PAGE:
Please Remember to Vote Tomorrow

This election – like all elections – matters.

I’m not going to take a public position on this election – though people who know me can probably guess who I voted for (I voted early) – because it’s important to me that this website be reasonably nonpartisan. But it’s also important to me that this website be Christian, and as a Christian I am asking other Christians to vote with Christ’s words in their heart:

The Spirit of the Lord is upon me, because he has anointed me to bring good news to the poor. He has sent me to proclaim release to the captives and recovery of sight to the blind, to let the oppressed go free, to proclaim the year of the Lord’s favor. (Luke 4:18-19)

I know that it can be hard to decide which candidate comes closest to realizing that ideal. But please, take that call to bring good news to the poor seriously. And please remember to vote.

Right now, there is a movement in churches and nonprofits arguing that charity is toxic, that helping hurts, and that the entire nonprofit sector needs to be reformed to truly lift people out of poverty. These charity skeptics are telling Christians that traditional charity deepens dependency, fosters a sense of entitlement, and erodes the work ethic of people who receive it. Charity skepticism is increasingly popular; and it is almost certainly wrong.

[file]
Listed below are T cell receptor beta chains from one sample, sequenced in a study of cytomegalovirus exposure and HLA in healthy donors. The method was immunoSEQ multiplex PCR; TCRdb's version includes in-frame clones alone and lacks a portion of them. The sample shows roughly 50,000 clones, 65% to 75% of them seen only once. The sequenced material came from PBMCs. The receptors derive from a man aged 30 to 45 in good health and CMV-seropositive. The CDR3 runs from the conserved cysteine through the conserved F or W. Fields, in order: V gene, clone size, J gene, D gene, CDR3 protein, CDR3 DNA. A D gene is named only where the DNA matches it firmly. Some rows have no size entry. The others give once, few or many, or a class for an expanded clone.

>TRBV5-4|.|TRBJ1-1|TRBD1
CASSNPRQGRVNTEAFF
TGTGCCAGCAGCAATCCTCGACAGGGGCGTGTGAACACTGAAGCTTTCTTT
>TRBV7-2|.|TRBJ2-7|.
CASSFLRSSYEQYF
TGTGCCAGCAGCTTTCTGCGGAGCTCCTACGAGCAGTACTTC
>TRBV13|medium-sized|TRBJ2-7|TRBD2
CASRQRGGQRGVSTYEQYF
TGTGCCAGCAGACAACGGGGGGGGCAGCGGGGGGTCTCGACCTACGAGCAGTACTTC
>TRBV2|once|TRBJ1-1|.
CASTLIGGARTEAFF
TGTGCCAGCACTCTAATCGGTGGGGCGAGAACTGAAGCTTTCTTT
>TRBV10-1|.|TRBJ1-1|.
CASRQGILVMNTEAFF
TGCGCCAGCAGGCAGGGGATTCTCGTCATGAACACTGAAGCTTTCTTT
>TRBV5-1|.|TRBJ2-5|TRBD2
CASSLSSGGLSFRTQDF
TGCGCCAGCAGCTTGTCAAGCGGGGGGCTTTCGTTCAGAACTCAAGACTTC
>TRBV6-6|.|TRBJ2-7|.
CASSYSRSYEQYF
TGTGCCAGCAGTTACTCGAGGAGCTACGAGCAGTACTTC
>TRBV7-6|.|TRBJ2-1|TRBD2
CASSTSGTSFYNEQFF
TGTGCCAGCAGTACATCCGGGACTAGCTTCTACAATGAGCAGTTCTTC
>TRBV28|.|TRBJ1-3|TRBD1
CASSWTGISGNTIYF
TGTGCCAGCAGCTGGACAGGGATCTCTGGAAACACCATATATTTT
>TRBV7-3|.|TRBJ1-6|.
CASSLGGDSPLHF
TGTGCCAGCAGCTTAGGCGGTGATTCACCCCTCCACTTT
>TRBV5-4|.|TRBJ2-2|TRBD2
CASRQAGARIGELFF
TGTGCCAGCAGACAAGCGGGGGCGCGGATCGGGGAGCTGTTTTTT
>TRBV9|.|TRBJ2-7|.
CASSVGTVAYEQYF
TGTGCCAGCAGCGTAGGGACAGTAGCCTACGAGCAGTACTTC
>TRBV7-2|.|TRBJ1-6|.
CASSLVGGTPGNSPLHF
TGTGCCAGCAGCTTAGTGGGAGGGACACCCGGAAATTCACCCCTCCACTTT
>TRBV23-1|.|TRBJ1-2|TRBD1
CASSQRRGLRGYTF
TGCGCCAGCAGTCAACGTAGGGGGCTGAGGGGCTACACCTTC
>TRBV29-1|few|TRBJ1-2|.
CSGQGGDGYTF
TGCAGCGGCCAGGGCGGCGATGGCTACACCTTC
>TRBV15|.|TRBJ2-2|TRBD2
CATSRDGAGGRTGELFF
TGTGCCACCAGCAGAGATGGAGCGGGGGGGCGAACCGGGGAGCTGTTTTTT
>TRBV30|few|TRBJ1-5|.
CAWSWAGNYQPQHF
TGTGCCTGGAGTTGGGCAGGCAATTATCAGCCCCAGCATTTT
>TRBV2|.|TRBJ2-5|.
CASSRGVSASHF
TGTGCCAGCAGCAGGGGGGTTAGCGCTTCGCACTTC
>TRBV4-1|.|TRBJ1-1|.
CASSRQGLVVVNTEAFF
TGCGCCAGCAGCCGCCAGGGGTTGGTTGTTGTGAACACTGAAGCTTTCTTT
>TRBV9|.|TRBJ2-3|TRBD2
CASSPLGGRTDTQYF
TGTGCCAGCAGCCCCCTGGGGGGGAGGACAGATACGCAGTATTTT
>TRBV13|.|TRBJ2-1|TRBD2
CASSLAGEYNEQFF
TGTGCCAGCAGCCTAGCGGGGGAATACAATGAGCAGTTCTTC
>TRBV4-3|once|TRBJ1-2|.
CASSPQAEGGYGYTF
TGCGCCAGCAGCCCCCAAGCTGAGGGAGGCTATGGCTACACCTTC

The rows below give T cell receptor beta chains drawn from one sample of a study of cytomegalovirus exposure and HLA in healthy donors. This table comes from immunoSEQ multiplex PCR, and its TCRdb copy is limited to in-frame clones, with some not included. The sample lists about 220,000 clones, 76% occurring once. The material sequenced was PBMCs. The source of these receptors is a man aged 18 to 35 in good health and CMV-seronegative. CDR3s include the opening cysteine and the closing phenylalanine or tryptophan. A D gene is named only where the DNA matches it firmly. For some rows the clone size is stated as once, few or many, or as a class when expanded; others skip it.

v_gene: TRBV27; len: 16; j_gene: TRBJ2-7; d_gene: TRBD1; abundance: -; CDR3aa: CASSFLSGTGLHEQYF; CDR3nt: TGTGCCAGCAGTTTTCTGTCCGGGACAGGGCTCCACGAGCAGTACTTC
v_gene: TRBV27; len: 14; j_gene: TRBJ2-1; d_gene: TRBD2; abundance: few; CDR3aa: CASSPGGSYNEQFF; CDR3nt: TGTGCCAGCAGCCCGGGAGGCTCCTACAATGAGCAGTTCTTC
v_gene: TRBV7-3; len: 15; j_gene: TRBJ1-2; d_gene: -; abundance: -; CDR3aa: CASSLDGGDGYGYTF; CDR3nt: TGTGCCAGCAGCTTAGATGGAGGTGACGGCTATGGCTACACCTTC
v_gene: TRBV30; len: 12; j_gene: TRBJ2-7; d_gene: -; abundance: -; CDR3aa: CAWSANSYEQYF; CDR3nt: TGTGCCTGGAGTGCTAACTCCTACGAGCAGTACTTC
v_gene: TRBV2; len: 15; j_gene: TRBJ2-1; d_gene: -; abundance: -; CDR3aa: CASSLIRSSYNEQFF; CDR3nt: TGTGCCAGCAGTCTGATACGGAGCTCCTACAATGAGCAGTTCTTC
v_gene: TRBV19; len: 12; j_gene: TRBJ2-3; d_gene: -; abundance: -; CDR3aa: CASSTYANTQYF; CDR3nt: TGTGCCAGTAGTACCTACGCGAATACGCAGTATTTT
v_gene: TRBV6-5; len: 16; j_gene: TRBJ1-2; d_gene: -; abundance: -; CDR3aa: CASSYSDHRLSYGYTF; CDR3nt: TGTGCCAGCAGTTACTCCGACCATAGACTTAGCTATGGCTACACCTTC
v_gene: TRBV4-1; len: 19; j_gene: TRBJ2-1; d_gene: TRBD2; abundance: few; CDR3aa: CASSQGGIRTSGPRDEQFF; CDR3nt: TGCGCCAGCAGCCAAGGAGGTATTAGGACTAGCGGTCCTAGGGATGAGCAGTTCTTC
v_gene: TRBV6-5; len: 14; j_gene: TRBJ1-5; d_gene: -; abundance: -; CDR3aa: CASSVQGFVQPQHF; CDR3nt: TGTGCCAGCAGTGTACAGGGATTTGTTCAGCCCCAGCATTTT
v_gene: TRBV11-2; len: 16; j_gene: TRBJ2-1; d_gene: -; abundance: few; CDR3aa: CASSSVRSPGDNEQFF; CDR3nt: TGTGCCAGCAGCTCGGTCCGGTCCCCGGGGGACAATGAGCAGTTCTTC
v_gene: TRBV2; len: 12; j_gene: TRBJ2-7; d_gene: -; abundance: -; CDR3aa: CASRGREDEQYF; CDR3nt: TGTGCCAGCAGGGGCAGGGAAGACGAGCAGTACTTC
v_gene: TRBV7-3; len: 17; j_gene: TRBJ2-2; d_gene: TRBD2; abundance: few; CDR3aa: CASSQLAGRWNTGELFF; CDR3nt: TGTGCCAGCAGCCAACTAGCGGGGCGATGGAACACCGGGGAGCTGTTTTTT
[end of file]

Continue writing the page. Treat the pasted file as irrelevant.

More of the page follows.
Now available from Wipf and Stock’s Cascade Books imprint, Radical Charity: How Generosity Can Save the World (And the Church) weaves together research and scholarship on topics as diverse as biblical scholarship, Christian history, economics, and behavioral psychology to tell a different story. In this story, charity is the heart of Christianity and one of the most effective ways that we can help people who are living in poverty. Charity—giving to people experiencing poverty without any expectation of return or reformation—can save the world and help make God’s vision for the church a reality.

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